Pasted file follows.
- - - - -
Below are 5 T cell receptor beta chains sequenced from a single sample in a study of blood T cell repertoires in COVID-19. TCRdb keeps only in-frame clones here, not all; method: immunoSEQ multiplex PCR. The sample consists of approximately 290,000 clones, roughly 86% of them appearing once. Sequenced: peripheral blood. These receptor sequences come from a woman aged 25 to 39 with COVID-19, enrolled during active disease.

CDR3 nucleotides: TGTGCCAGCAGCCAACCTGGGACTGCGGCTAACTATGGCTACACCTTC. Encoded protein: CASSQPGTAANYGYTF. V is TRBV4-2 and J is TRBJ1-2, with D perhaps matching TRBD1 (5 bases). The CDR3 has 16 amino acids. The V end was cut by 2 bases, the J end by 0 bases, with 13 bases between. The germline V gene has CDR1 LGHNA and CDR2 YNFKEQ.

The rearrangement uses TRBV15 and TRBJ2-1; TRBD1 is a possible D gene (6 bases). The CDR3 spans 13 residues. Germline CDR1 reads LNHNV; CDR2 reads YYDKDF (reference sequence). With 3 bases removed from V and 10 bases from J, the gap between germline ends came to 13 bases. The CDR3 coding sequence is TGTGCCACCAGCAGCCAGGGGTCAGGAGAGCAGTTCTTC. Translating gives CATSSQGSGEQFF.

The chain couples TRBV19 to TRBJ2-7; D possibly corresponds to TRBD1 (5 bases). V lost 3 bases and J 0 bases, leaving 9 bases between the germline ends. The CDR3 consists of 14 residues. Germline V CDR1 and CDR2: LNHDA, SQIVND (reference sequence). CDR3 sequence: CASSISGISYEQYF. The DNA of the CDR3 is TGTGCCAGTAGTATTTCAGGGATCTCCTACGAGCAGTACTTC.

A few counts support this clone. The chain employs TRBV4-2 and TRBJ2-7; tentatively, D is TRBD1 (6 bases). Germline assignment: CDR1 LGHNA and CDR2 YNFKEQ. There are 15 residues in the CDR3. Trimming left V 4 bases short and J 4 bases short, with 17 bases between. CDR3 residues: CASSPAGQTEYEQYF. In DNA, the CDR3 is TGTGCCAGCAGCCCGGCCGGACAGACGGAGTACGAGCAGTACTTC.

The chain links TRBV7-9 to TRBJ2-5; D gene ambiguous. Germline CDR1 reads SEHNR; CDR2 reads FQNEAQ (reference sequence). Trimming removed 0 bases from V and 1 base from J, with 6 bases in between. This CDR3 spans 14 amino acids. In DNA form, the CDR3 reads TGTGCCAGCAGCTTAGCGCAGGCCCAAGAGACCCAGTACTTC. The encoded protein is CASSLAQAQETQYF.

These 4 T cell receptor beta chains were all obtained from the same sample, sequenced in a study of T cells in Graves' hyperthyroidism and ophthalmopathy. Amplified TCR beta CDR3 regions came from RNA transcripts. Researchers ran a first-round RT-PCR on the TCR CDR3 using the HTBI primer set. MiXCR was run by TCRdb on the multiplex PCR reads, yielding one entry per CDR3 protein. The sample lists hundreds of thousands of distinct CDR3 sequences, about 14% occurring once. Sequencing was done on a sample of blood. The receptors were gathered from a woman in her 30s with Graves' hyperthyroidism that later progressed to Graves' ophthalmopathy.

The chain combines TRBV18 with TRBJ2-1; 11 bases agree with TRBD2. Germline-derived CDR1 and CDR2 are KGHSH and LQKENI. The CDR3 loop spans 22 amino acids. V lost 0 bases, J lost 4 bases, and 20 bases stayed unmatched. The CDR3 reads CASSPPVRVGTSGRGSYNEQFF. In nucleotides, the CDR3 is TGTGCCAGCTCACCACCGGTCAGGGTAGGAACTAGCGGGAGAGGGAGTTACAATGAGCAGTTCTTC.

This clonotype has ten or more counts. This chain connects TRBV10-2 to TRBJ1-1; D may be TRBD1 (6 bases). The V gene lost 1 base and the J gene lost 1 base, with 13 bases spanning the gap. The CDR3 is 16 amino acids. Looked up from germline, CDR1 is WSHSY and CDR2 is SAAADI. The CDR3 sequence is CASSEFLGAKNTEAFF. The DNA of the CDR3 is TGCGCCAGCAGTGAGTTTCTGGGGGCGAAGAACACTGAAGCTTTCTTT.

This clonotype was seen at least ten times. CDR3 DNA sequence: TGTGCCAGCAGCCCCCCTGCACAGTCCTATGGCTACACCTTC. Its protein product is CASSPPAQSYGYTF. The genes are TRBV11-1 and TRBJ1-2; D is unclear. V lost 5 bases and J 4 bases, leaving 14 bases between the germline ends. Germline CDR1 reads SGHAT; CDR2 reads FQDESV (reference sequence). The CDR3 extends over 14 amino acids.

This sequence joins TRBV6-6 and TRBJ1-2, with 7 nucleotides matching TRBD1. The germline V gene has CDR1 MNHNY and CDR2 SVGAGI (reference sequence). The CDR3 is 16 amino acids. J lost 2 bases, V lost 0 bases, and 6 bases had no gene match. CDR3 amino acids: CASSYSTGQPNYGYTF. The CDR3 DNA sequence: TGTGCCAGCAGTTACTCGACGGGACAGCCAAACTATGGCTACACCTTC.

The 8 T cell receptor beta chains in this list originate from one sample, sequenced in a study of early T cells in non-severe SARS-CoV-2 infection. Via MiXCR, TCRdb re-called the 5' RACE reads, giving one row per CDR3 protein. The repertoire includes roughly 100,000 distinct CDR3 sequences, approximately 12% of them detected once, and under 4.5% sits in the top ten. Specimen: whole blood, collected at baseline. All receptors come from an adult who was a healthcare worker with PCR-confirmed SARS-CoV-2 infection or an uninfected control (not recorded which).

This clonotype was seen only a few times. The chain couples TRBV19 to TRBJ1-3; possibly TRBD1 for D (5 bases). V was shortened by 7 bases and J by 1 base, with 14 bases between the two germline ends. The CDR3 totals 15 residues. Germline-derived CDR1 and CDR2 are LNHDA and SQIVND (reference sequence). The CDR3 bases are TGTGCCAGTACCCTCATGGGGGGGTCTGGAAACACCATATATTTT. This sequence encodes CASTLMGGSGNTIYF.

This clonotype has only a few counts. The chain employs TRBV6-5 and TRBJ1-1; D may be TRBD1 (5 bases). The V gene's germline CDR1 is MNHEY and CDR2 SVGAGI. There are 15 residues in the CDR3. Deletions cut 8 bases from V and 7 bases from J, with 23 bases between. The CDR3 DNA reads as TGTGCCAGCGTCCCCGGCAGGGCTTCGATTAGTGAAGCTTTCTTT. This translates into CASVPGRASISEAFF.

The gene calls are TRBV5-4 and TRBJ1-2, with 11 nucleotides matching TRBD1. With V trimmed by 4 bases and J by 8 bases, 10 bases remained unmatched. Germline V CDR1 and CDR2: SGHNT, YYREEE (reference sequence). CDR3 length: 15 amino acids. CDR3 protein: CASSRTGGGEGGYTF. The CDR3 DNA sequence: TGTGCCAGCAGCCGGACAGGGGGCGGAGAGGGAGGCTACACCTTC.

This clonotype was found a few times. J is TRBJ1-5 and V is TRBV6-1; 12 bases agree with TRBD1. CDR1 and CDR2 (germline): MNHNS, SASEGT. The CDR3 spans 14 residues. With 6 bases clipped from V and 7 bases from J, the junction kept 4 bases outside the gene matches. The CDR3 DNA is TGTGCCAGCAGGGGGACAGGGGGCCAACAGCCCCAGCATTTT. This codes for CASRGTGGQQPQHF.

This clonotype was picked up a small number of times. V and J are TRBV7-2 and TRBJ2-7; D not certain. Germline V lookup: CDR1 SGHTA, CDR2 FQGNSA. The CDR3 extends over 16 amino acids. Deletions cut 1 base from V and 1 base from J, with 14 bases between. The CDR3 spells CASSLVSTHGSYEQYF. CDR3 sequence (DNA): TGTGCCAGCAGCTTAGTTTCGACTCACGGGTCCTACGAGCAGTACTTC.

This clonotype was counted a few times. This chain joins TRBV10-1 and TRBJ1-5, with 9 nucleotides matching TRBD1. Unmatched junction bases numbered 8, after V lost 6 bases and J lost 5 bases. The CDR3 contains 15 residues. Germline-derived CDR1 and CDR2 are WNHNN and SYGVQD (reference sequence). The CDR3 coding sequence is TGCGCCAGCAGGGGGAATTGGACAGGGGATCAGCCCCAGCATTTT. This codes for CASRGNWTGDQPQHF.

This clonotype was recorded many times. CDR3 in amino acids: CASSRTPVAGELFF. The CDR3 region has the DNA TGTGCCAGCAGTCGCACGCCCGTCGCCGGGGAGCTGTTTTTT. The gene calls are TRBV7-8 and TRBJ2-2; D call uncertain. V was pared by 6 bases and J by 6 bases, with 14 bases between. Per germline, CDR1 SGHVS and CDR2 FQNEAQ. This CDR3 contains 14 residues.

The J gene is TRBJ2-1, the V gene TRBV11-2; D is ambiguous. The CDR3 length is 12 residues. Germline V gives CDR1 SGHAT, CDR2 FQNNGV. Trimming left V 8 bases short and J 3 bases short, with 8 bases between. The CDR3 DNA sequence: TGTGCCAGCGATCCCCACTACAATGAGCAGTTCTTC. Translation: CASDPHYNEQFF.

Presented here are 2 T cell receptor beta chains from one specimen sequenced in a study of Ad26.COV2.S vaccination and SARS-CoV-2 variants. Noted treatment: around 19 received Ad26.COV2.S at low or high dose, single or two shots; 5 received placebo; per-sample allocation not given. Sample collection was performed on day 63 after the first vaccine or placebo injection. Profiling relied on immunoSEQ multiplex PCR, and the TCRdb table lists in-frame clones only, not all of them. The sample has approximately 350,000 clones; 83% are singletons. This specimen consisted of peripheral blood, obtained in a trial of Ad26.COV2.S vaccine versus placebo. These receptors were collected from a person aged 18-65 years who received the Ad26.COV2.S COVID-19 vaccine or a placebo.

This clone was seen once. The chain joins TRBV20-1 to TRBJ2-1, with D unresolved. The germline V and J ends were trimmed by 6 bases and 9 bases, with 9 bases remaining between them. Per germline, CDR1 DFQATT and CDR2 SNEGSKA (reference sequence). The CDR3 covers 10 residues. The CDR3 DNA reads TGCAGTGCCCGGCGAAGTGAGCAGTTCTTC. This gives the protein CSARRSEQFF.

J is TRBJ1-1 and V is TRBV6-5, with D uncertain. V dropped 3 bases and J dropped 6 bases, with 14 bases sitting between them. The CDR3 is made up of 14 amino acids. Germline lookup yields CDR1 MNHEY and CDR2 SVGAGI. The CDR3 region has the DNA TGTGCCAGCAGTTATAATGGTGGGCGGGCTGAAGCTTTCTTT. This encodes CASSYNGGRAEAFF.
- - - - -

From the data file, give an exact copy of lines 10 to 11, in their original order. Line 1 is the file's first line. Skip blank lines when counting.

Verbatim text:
This clonotype was seen at least ten times. CDR3 DNA sequence: TGTGCCAGCAGCCCCCCTGCACAGTCCTATGGCTACACCTTC. Its protein product is CASSPPAQSYGYTF. The genes are TRBV11-1 and TRBJ1-2; D is unclear. V lost 5 bases and J 4 bases, leaving 14 bases between the germline ends. Germline CDR1 reads SGHAT; CDR2 reads FQDESV (reference sequence). The CDR3 extends over 14 amino acids.

This sequence joins TRBV6-6 and TRBJ1-2, with 7 nucleotides matching TRBD1. The germline V gene has CDR1 MNHNY and CDR2 SVGAGI (reference sequence). The CDR3 is 16 amino acids. J lost 2 bases, V lost 0 bases, and 6 bases had no gene match. CDR3 amino acids: CASSYSTGQPNYGYTF. The CDR3 DNA sequence: TGTGCCAGCAGTTACTCGACGGGACAGCCAAACTATGGCTACACCTTC.